Scotland - Haggis and Whisky at Robbie Burns Night

A wee while ago my friend Neil invited Brence and I to a special mid-winter "Robbie Burns Night" at the University of Canterbury Staff Club. I share Robbie Burns day with my birthday, January 25th, but down here in the southern hemisphere January is the height of summer, so the locals tend to shift some events to the New Zealand winter. For example, we celebrate Christmas in December with the rest of the world, but it's popular for many people to host a "Mid-winter Christmas Dinner" in July. I assume the folks at the staff club felt that a Burns night drinking whisky by the fire was best done in winter.

We agreed this was a great opportunity for Operation Dumpling to explore Scotland and excitedly went out and bought Brence a tartan tie for the occasion. It turns out he was in good company. Many of the guys there (older blokes mostly) were sporting tartan ties and there were a good few kilts wandering about too.

The Staff Club is situated on the University of Canterbury grounds, in a lovely old two-storey historic building, complete with a big wooden bar and large fireplace. It was a great venue - made even better by the fact that we were given a complimentary mulled wine on our arrival.

After enjoying our wine and chit-chat, the official haggis was ceremoniously 'piped in' and some Robbie Burns poetry was recited. Then we all sat down and got ready to eat!

Piping in the haggis


On the menu was haggis and side dishes of mashed potatoes and 'neeps' (mashed turnips). Basically you got a plate with 3 different coloured piles of goo. Hungrily we tucked in:

Look! We're excited about eating haggis!

We're REALLY excited about eating haggis!

Urgh! We are now less than excited about the haggis.

But it's all in good fun - that's what Operation Dumpling is all about!

The haggis was pretty nasty, but not how you might think. The flavour was fine, rather like turkey stuffing, but the texture was appalling. It was extremely smooth and pastey, and trying to eat even a small mouthful made my mouth go all dry and gummed up and I found it impossible to swallow. Neil said that he's had much better haggis (in Scotland, funnily enough) where the texture was a lot nicer than the one we were sampling.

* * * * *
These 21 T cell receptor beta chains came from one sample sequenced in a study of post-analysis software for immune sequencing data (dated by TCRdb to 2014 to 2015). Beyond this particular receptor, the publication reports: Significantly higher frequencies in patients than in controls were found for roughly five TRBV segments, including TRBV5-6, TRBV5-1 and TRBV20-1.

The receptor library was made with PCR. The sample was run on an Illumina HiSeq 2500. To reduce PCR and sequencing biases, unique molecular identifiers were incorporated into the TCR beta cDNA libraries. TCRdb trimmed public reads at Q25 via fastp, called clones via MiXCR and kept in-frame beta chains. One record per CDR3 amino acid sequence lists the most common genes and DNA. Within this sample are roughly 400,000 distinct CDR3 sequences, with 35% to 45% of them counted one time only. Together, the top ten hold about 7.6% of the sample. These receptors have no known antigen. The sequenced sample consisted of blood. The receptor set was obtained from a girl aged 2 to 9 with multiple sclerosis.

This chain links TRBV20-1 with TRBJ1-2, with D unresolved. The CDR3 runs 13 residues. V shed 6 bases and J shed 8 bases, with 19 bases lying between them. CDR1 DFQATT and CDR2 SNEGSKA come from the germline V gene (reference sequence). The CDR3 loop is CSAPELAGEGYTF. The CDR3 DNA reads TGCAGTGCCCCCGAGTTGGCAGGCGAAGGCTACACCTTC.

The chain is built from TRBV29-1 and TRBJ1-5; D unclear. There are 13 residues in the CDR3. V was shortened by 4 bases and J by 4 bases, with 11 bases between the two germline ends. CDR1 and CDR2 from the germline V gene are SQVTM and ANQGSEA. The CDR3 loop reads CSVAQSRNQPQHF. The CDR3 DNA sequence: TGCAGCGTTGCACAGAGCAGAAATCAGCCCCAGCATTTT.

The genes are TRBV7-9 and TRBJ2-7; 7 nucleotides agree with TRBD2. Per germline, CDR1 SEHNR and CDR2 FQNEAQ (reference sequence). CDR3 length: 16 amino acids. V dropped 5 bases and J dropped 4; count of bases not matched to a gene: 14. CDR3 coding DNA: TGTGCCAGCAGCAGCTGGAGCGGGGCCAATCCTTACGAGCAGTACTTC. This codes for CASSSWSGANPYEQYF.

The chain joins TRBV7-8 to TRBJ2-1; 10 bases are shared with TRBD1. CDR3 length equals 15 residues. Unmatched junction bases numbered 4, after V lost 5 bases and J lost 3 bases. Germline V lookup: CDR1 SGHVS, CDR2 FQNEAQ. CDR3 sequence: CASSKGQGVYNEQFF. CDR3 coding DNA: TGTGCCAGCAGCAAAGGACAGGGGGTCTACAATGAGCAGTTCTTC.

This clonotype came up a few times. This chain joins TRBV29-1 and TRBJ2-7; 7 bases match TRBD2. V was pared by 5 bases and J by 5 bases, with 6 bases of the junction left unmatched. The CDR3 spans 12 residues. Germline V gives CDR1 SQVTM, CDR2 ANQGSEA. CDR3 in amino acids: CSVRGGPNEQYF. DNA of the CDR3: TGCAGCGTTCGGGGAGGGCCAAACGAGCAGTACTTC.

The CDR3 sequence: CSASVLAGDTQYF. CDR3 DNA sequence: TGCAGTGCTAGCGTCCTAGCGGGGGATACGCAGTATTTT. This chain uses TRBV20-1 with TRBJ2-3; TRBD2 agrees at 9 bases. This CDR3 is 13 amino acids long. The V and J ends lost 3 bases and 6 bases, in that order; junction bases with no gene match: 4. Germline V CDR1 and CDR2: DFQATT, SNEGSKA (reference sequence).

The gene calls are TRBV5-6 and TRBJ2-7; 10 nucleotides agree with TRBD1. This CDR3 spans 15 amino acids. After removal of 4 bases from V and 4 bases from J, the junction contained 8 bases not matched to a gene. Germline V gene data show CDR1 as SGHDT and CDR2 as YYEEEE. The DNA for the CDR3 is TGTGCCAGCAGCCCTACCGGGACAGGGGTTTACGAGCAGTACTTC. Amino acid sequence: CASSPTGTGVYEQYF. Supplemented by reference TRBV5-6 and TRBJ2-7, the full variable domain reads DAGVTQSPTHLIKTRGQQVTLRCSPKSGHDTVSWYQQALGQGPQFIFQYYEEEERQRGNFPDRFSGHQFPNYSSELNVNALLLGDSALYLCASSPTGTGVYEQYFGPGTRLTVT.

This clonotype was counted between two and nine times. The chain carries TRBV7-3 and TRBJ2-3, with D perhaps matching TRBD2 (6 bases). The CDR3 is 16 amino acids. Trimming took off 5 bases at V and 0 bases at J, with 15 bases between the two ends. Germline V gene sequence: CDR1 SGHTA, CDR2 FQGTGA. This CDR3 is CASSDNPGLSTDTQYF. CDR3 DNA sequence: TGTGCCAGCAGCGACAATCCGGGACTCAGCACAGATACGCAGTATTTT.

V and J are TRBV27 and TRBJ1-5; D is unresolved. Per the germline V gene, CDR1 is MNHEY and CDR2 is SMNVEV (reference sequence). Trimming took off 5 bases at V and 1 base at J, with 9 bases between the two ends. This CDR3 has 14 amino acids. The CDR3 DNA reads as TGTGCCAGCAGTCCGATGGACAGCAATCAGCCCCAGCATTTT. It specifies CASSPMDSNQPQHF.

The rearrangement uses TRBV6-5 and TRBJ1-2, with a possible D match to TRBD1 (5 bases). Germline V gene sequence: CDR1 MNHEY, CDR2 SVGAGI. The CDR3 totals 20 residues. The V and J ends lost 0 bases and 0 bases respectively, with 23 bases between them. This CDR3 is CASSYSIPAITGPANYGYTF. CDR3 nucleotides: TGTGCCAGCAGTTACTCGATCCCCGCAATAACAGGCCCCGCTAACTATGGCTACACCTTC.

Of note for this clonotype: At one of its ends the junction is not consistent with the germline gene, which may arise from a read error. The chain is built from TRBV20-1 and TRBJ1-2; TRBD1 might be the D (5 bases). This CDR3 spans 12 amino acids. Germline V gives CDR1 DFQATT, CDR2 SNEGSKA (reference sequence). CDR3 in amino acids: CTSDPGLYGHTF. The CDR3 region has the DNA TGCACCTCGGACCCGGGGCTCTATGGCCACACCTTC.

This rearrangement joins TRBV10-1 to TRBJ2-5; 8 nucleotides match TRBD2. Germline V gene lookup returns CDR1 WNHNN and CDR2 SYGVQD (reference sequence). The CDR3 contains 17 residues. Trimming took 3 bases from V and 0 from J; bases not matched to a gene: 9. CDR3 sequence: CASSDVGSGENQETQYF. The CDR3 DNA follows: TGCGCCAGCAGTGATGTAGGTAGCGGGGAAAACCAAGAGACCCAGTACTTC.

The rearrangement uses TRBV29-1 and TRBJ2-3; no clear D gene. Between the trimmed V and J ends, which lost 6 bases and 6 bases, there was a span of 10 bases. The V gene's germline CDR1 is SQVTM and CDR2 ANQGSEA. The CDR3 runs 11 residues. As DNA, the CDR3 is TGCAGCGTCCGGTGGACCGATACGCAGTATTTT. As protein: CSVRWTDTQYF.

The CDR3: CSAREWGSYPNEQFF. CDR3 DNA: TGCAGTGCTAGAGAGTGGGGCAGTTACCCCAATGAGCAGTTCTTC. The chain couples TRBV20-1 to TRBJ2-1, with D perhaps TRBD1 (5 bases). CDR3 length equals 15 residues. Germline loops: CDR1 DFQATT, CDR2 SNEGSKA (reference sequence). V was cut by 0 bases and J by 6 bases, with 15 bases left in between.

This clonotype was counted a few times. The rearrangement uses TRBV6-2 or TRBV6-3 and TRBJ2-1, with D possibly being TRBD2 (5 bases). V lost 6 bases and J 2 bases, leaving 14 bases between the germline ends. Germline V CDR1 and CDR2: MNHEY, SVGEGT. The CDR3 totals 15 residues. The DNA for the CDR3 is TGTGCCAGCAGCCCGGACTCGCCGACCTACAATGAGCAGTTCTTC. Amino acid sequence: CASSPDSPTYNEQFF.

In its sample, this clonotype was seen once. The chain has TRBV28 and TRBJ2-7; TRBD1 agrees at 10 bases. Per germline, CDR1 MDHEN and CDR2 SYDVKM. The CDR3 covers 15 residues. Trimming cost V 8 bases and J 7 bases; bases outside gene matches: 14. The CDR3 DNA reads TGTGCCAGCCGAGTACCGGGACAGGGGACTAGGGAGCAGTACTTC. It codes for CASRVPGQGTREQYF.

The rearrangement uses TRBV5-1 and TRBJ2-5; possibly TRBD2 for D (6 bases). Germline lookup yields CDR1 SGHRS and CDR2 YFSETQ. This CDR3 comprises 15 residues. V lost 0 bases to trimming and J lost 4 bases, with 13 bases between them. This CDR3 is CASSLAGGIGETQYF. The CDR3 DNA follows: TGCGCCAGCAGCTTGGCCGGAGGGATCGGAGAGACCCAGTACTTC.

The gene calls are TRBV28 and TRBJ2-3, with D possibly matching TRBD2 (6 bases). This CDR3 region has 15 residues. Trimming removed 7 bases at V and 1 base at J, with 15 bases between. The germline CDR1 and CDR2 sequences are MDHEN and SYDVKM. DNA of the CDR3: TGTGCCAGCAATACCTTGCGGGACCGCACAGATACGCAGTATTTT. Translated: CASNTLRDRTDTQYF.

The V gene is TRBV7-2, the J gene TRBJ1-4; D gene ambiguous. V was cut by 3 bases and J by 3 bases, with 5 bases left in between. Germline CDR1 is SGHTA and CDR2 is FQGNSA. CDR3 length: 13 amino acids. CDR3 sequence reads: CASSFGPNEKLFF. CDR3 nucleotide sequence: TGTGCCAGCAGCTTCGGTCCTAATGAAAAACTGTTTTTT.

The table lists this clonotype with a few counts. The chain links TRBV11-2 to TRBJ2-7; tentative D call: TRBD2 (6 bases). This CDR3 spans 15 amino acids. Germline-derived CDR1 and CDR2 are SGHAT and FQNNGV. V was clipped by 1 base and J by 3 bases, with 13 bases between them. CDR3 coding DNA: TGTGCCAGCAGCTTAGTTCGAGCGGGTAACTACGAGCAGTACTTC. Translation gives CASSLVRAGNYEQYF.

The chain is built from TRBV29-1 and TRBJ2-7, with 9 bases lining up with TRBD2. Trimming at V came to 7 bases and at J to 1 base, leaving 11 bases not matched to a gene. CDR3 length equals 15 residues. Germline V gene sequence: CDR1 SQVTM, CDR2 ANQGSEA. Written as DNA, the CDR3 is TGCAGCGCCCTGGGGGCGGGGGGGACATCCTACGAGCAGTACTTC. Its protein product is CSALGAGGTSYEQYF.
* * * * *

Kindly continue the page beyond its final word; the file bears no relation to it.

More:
The mashed potatoes were nice enough but the surprise winner of the night was the 'neeps' - I'm not usually a fan of turnips (mashed or otherwise) and I don't know what they did to these ones but thankfully they were delicious.

After dinner we retreated to the bar where we decided to complete our Scottish mission with a small whisky tasting. Neither Brence nor I are whisky drinkers, so we relied on the advice of Neil and the barmaid to select three different ones to sample. They all tasted like Avgas to me, and one in particular (a 'peaty' style) had the aroma and flavour of burnt plastic. They tell me it's an acquired taste, but I think it's one I'll leave unaquired.

Look! We're excited about drinking whisky...

Um, why did nobody tell me it would taste like burnt plastic?

It was fun to sample the different whiskys but I will never understand the appeal of the 'peaty' flavour and will stick to my gin, thank you very much.

So Robbie Burns night was indeed full of interesting flavours. I admit I left feeling a little hungry but was glad to have had a great all-round Scottish experience chalked up on our Operation Dumpling 'mission accomplished' list. Now will somebody please pass the neeps?

3 comments Posted by Sharon on Monday, September 15, 2008

Italy - Pepperoni Pizza

Venturing out on another Operation Dumpling mission, we went in search of a small pizza place that had been recommended to Sharon by a friend at her work. I am no stranger to pizza and I have eaten my fair share; however, keeping with the theme of Operation Dumpling I don't think it would be right to eat any old pizza from the local Pizza Hut or Dominoes and to tick it off as a pin in Italy -- that would be too easy, too boring and probably would not taste particularly nice.

Sharon's friend recommended that we try out a little pizza restaurant in Christchurch called Pepperoni. After being told great tales of the hand-tossed pizza bases and scrumptious toppings at Pepperoni, we were anxious to try the place out